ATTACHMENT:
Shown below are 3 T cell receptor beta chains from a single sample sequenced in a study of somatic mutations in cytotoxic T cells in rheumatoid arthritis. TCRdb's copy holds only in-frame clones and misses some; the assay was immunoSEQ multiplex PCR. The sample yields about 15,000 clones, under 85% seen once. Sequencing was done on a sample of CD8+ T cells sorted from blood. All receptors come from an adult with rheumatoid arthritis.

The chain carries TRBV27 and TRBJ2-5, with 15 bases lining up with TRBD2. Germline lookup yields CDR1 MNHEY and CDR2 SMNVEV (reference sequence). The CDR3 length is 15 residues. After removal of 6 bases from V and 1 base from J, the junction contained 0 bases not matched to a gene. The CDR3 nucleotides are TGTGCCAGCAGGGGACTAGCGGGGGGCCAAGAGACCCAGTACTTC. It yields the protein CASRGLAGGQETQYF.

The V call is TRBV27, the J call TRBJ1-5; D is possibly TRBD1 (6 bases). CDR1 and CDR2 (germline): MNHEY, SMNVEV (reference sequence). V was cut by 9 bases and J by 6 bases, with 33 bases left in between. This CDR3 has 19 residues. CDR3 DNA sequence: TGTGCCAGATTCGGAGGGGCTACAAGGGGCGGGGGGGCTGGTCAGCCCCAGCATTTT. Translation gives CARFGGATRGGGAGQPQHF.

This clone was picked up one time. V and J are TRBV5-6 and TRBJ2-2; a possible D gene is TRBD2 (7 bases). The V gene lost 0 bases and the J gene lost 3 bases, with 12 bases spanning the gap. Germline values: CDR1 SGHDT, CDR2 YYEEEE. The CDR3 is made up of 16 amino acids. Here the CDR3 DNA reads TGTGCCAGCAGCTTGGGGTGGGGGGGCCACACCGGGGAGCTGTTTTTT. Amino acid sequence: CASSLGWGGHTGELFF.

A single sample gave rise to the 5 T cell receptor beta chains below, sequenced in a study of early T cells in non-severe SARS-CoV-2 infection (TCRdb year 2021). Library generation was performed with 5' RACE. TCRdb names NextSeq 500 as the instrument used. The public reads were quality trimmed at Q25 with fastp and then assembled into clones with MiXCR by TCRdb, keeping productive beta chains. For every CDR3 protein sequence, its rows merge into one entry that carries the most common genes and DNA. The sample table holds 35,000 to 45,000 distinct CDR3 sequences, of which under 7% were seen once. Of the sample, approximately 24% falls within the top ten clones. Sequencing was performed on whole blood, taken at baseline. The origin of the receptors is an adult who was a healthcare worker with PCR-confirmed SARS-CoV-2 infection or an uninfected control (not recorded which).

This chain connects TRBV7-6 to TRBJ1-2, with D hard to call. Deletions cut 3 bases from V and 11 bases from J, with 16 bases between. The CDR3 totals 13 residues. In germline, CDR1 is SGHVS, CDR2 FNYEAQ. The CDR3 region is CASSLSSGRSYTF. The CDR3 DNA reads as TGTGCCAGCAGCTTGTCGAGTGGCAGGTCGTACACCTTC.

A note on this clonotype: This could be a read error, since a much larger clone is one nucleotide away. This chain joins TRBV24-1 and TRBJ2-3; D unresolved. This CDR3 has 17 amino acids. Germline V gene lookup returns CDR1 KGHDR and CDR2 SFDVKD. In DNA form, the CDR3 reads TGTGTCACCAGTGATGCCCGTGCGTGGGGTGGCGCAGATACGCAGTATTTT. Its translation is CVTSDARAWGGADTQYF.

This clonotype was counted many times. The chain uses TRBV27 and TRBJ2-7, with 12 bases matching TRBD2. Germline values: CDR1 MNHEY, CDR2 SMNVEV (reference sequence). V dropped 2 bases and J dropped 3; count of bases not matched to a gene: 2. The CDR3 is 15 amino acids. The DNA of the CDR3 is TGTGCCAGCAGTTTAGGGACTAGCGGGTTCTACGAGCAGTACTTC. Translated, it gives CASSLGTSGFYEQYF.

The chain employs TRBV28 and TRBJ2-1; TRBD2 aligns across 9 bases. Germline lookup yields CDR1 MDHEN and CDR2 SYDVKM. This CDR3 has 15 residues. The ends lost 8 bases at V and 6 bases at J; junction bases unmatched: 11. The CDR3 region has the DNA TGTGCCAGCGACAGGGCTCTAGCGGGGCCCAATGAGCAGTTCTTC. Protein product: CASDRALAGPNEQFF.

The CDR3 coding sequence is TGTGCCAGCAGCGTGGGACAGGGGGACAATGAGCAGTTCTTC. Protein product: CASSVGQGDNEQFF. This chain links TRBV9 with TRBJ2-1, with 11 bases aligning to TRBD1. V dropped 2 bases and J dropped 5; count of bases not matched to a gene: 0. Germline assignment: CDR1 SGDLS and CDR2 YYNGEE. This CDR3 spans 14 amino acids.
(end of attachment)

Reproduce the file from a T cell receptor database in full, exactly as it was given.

Shown below are 3 T cell receptor beta chains from a single sample sequenced in a study of somatic mutations in cytotoxic T cells in rheumatoid arthritis. TCRdb's copy holds only in-frame clones and misses some; the assay was immunoSEQ multiplex PCR. The sample yields about 15,000 clones, under 85% seen once. Sequencing was done on a sample of CD8+ T cells sorted from blood. All receptors come from an adult with rheumatoid arthritis.

The chain carries TRBV27 and TRBJ2-5, with 15 bases lining up with TRBD2. Germline lookup yields CDR1 MNHEY and CDR2 SMNVEV (reference sequence). The CDR3 length is 15 residues. After removal of 6 bases from V and 1 base from J, the junction contained 0 bases not matched to a gene. The CDR3 nucleotides are TGTGCCAGCAGGGGACTAGCGGGGGGCCAAGAGACCCAGTACTTC. It yields the protein CASRGLAGGQETQYF.

The V call is TRBV27, the J call TRBJ1-5; D is possibly TRBD1 (6 bases). CDR1 and CDR2 (germline): MNHEY, SMNVEV (reference sequence). V was cut by 9 bases and J by 6 bases, with 33 bases left in between. This CDR3 has 19 residues. CDR3 DNA sequence: TGTGCCAGATTCGGAGGGGCTACAAGGGGCGGGGGGGCTGGTCAGCCCCAGCATTTT. Translation gives CARFGGATRGGGAGQPQHF.

This clone was picked up one time. V and J are TRBV5-6 and TRBJ2-2; a possible D gene is TRBD2 (7 bases). The V gene lost 0 bases and the J gene lost 3 bases, with 12 bases spanning the gap. Germline values: CDR1 SGHDT, CDR2 YYEEEE. The CDR3 is made up of 16 amino acids. Here the CDR3 DNA reads TGTGCCAGCAGCTTGGGGTGGGGGGGCCACACCGGGGAGCTGTTTTTT. Amino acid sequence: CASSLGWGGHTGELFF.

A single sample gave rise to the 5 T cell receptor beta chains below, sequenced in a study of early T cells in non-severe SARS-CoV-2 infection (TCRdb year 2021). Library generation was performed with 5' RACE. TCRdb names NextSeq 500 as the instrument used. The public reads were quality trimmed at Q25 with fastp and then assembled into clones with MiXCR by TCRdb, keeping productive beta chains. For every CDR3 protein sequence, its rows merge into one entry that carries the most common genes and DNA. The sample table holds 35,000 to 45,000 distinct CDR3 sequences, of which under 7% were seen once. Of the sample, approximately 24% falls within the top ten clones. Sequencing was performed on whole blood, taken at baseline. The origin of the receptors is an adult who was a healthcare worker with PCR-confirmed SARS-CoV-2 infection or an uninfected control (not recorded which).

This chain connects TRBV7-6 to TRBJ1-2, with D hard to call. Deletions cut 3 bases from V and 11 bases from J, with 16 bases between. The CDR3 totals 13 residues. In germline, CDR1 is SGHVS, CDR2 FNYEAQ. The CDR3 region is CASSLSSGRSYTF. The CDR3 DNA reads as TGTGCCAGCAGCTTGTCGAGTGGCAGGTCGTACACCTTC.

A note on this clonotype: This could be a read error, since a much larger clone is one nucleotide away. This chain joins TRBV24-1 and TRBJ2-3; D unresolved. This CDR3 has 17 amino acids. Germline V gene lookup returns CDR1 KGHDR and CDR2 SFDVKD. In DNA form, the CDR3 reads TGTGTCACCAGTGATGCCCGTGCGTGGGGTGGCGCAGATACGCAGTATTTT. Its translation is CVTSDARAWGGADTQYF.

This clonotype was counted many times. The chain uses TRBV27 and TRBJ2-7, with 12 bases matching TRBD2. Germline values: CDR1 MNHEY, CDR2 SMNVEV (reference sequence). V dropped 2 bases and J dropped 3; count of bases not matched to a gene: 2. The CDR3 is 15 amino acids. The DNA of the CDR3 is TGTGCCAGCAGTTTAGGGACTAGCGGGTTCTACGAGCAGTACTTC. Translated, it gives CASSLGTSGFYEQYF.

The chain employs TRBV28 and TRBJ2-1; TRBD2 aligns across 9 bases. Germline lookup yields CDR1 MDHEN and CDR2 SYDVKM. This CDR3 has 15 residues. The ends lost 8 bases at V and 6 bases at J; junction bases unmatched: 11. The CDR3 region has the DNA TGTGCCAGCGACAGGGCTCTAGCGGGGCCCAATGAGCAGTTCTTC. Protein product: CASDRALAGPNEQFF.

The CDR3 coding sequence is TGTGCCAGCAGCGTGGGACAGGGGGACAATGAGCAGTTCTTC. Protein product: CASSVGQGDNEQFF. This chain links TRBV9 with TRBJ2-1, with 11 bases aligning to TRBD1. V dropped 2 bases and J dropped 5; count of bases not matched to a gene: 0. Germline assignment: CDR1 SGDLS and CDR2 YYNGEE. This CDR3 spans 14 amino acids.